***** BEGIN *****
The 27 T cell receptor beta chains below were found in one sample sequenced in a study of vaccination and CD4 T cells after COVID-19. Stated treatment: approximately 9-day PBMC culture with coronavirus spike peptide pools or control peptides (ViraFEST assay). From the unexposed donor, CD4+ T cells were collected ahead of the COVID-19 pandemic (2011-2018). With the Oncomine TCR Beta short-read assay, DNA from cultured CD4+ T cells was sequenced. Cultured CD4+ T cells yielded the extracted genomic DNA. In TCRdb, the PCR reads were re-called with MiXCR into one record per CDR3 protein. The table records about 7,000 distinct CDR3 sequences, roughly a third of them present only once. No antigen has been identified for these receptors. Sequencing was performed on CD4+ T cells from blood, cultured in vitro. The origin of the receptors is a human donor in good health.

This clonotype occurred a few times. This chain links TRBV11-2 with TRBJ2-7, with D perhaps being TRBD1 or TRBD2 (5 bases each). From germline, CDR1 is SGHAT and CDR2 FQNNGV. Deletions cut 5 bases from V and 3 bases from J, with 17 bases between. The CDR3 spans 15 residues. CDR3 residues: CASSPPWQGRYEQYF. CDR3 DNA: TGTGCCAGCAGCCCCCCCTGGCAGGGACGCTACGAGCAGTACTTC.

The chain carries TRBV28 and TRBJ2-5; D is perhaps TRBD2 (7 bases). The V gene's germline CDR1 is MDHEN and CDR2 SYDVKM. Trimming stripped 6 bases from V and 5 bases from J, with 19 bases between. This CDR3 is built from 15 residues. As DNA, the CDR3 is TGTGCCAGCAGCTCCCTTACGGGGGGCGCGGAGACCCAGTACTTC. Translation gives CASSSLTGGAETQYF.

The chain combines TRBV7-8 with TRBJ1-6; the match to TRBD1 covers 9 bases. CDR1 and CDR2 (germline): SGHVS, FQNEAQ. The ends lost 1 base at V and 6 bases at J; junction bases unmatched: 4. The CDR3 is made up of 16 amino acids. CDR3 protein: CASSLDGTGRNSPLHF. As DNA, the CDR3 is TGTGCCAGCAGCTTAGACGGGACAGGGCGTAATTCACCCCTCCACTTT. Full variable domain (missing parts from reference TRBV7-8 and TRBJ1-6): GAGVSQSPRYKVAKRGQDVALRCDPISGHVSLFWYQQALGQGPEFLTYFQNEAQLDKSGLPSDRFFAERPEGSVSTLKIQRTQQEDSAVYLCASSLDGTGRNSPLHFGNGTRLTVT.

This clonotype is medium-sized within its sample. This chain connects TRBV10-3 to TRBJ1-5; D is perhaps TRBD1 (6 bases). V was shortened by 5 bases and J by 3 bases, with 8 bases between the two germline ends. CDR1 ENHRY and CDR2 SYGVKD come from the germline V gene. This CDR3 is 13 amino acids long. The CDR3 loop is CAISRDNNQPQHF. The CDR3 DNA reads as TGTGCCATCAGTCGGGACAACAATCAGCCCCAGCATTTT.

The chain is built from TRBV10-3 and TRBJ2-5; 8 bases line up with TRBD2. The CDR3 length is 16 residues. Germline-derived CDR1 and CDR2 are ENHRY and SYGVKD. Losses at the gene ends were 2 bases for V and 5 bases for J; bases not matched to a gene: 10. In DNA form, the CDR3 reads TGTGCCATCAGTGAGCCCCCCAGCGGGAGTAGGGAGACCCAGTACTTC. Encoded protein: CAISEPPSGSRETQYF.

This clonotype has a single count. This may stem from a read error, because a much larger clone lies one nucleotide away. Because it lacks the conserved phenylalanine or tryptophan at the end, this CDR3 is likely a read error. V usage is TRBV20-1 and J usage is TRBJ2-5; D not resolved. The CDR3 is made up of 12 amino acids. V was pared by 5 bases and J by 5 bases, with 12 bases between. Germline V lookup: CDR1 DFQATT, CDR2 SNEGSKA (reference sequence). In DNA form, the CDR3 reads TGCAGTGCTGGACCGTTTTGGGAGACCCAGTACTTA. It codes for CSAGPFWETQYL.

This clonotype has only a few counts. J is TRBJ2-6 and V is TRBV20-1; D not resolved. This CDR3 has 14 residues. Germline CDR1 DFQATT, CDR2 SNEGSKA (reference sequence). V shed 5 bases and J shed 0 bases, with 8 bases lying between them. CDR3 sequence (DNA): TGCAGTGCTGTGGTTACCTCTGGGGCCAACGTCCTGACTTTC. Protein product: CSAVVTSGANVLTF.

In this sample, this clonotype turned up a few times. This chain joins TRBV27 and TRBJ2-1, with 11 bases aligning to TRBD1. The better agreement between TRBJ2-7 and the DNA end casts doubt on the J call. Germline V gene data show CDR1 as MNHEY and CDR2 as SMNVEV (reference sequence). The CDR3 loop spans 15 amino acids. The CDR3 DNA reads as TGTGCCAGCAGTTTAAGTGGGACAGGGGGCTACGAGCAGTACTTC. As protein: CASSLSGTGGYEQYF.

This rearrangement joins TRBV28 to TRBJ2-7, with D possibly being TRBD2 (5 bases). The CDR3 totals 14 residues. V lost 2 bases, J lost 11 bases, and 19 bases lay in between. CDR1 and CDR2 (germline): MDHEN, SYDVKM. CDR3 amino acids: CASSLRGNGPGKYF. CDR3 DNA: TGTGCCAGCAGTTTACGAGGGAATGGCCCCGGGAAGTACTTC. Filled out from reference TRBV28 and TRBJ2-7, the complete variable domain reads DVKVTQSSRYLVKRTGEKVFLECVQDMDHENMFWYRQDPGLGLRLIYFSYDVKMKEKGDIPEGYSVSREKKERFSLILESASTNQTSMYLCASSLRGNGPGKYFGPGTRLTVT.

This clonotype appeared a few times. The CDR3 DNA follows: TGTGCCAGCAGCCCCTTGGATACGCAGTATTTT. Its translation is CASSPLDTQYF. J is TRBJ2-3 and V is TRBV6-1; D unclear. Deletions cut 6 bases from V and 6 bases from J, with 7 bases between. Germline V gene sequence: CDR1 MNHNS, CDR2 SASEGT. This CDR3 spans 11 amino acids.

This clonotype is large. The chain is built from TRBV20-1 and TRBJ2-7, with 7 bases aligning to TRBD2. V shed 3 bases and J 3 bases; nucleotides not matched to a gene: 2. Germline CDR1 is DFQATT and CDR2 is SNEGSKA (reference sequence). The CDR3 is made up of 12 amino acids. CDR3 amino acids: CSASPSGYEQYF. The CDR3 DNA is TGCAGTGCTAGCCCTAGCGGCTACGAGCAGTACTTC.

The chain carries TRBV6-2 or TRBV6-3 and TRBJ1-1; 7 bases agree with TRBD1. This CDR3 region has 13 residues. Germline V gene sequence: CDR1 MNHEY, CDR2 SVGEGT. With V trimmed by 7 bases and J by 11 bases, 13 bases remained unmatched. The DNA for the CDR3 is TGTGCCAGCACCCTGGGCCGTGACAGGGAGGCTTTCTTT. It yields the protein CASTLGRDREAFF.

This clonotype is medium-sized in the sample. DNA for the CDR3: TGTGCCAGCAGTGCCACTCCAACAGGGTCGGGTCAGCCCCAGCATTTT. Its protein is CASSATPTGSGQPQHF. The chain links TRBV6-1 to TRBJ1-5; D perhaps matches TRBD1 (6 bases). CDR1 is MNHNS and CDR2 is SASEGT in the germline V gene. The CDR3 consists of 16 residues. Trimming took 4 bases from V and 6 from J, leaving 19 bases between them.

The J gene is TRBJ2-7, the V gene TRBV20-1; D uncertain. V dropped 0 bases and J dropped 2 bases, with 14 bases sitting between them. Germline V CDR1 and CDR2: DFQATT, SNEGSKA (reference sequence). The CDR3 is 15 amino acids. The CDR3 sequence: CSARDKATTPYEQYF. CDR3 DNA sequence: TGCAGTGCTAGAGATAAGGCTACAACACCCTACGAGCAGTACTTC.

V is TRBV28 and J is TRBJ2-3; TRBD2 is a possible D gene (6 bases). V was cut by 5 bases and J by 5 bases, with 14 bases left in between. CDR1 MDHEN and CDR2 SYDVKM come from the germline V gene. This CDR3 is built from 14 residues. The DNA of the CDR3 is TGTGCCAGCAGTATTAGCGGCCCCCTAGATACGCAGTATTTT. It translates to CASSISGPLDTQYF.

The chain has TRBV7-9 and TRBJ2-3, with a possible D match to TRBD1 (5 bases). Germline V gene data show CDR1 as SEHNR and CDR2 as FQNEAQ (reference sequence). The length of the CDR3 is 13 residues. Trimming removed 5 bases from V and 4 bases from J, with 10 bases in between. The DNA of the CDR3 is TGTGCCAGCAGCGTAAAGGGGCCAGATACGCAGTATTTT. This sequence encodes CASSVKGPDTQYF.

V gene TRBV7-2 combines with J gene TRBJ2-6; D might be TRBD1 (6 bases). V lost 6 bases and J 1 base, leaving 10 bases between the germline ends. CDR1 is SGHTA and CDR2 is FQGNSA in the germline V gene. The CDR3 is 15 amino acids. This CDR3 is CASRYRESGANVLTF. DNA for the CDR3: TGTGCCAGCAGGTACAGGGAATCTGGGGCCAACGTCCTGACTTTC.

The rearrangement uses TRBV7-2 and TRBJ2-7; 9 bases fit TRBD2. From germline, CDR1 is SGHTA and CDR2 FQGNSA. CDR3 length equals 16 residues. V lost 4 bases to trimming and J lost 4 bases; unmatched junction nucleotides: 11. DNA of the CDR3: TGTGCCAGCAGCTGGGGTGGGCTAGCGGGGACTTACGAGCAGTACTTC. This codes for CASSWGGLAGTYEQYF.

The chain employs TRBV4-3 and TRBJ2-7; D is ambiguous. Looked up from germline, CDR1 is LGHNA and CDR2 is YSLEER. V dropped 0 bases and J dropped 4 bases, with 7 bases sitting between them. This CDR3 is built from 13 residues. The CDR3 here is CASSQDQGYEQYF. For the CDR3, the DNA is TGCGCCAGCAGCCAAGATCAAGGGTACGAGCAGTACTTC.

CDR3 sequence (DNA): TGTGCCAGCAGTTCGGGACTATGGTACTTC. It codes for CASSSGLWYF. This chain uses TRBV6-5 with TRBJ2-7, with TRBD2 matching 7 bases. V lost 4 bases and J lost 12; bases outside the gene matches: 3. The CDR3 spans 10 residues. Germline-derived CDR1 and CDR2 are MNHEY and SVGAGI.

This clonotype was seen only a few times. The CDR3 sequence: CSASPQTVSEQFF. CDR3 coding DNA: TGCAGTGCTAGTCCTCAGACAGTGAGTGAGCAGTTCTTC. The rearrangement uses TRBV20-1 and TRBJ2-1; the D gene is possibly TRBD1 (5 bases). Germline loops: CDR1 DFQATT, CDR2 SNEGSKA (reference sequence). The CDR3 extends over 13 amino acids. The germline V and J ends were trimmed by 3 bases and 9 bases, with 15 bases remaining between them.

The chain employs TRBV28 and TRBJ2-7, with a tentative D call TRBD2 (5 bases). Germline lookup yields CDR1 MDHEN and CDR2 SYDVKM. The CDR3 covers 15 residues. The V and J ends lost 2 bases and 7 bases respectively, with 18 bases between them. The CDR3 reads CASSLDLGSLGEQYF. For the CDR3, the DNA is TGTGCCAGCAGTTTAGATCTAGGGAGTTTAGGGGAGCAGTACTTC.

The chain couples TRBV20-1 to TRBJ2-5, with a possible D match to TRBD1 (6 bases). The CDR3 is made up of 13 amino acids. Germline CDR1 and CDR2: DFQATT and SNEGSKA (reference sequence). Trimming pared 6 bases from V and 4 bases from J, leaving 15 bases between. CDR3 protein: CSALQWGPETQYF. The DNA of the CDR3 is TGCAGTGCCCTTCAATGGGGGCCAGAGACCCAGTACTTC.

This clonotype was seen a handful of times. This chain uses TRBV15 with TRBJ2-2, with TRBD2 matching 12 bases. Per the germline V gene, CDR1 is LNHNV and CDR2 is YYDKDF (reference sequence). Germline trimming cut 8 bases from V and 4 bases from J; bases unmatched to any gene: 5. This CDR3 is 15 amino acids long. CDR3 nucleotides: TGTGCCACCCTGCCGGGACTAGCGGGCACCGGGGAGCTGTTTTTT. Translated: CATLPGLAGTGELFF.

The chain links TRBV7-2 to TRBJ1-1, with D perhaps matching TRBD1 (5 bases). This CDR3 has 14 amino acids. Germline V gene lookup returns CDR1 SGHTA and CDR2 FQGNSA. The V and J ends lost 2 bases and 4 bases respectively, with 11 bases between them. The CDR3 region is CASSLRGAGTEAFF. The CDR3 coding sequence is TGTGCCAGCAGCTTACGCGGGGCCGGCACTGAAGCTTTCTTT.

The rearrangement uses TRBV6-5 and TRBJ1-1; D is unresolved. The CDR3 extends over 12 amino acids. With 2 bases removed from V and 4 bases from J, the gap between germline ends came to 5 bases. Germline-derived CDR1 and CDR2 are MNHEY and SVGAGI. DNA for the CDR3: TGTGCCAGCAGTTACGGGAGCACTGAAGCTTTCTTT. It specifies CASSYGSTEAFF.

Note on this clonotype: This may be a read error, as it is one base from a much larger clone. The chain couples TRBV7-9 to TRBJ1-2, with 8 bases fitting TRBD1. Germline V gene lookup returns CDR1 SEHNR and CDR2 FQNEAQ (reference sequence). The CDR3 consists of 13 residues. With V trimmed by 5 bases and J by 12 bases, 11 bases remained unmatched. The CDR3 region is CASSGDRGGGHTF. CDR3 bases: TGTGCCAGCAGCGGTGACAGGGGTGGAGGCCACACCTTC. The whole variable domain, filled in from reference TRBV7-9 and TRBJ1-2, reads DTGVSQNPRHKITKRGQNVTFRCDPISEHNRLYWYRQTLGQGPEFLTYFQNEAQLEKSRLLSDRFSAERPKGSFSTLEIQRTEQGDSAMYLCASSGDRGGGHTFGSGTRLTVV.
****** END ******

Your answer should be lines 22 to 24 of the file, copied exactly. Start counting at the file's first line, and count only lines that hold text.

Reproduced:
This clonotype was seen only a few times. The CDR3 sequence: CSASPQTVSEQFF. CDR3 coding DNA: TGCAGTGCTAGTCCTCAGACAGTGAGTGAGCAGTTCTTC. The rearrangement uses TRBV20-1 and TRBJ2-1; the D gene is possibly TRBD1 (5 bases). Germline loops: CDR1 DFQATT, CDR2 SNEGSKA (reference sequence). The CDR3 extends over 13 amino acids. The germline V and J ends were trimmed by 3 bases and 9 bases, with 15 bases remaining between them.

The chain employs TRBV28 and TRBJ2-7, with a tentative D call TRBD2 (5 bases). Germline lookup yields CDR1 MDHEN and CDR2 SYDVKM. The CDR3 covers 15 residues. The V and J ends lost 2 bases and 7 bases respectively, with 18 bases between them. The CDR3 reads CASSLDLGSLGEQYF. For the CDR3, the DNA is TGTGCCAGCAGTTTAGATCTAGGGAGTTTAGGGGAGCAGTACTTC.

The chain couples TRBV20-1 to TRBJ2-5, with a possible D match to TRBD1 (6 bases). The CDR3 is made up of 13 amino acids. Germline CDR1 and CDR2: DFQATT and SNEGSKA (reference sequence). Trimming pared 6 bases from V and 4 bases from J, leaving 15 bases between. CDR3 protein: CSALQWGPETQYF. The DNA of the CDR3 is TGCAGTGCCCTTCAATGGGGGCCAGAGACCCAGTACTTC.